I fell quite unwell with a chest infection around the end of March 1996. My husband and I had to attend a funeral three weeks and two doses of antibiotics later. When I went to the rear of the built-in closet to get his black suit, I saw it was coated in white dust! When I took a duster to the bedroom walls, it was likewise coated in white dust. Since October 1995, when I transported the budgerigars from my 12′ × 8′ shed into the garage, instead of spending 2-3 hours a day with the birds, we had been sleeping with them as well, since our bedroom is above the garage, which is now “the birdroom”.
My husband then spent a week waterproofing the garage ceiling and bedroom floor. The dust had gotten in where the radiator pipes came through the floor and all around the room’s corners. Not only that, but the linen cabinet was also in the bedroom and had a louvre door, so all the linen, as well as all the items in the wardrobes, had to be cleaned.
My chest illness cleaned up in June after six cycles of antibiotics, and I’ve been wearing a mask every time I enter the birdroom since then. I’ve been really lucky not to have had a recurrence, which I attribute to being quite stringent about wearing the mask while dealing with the budgies. I often see articles proposing that a spare bedroom or other room in the home be used for raising birds, which is great as long as all measures are followed to avoid the spread of this white dust. Be mindful of the hazard. This may lead to “bird fancier’s lung.” One positive outcome of all of this is that my husband now understands how to feed and water the birds, which he grudgingly had to do for a couple of weeks. If anybody has any questions concerning this issue, I’d be happy to address them.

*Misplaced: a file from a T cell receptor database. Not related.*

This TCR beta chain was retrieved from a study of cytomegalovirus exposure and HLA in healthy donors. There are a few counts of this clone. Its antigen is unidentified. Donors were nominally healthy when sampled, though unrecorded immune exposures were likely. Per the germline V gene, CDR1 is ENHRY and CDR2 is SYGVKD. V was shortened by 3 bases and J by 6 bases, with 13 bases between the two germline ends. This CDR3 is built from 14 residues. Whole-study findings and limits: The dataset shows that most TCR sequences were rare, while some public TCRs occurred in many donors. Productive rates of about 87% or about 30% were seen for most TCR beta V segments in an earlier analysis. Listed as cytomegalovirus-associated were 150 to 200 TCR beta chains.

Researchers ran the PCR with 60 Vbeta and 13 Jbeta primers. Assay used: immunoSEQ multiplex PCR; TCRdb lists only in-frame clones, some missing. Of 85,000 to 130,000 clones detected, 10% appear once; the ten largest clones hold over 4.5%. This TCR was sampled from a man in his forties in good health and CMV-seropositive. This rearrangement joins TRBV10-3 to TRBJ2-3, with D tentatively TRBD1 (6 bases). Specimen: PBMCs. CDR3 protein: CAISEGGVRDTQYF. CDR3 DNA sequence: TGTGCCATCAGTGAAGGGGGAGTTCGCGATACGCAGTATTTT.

It is now the turn of the century, and I have had no recurrence of the issue, so be certain that wearing a mask in the birdroom is a prudent precaution.
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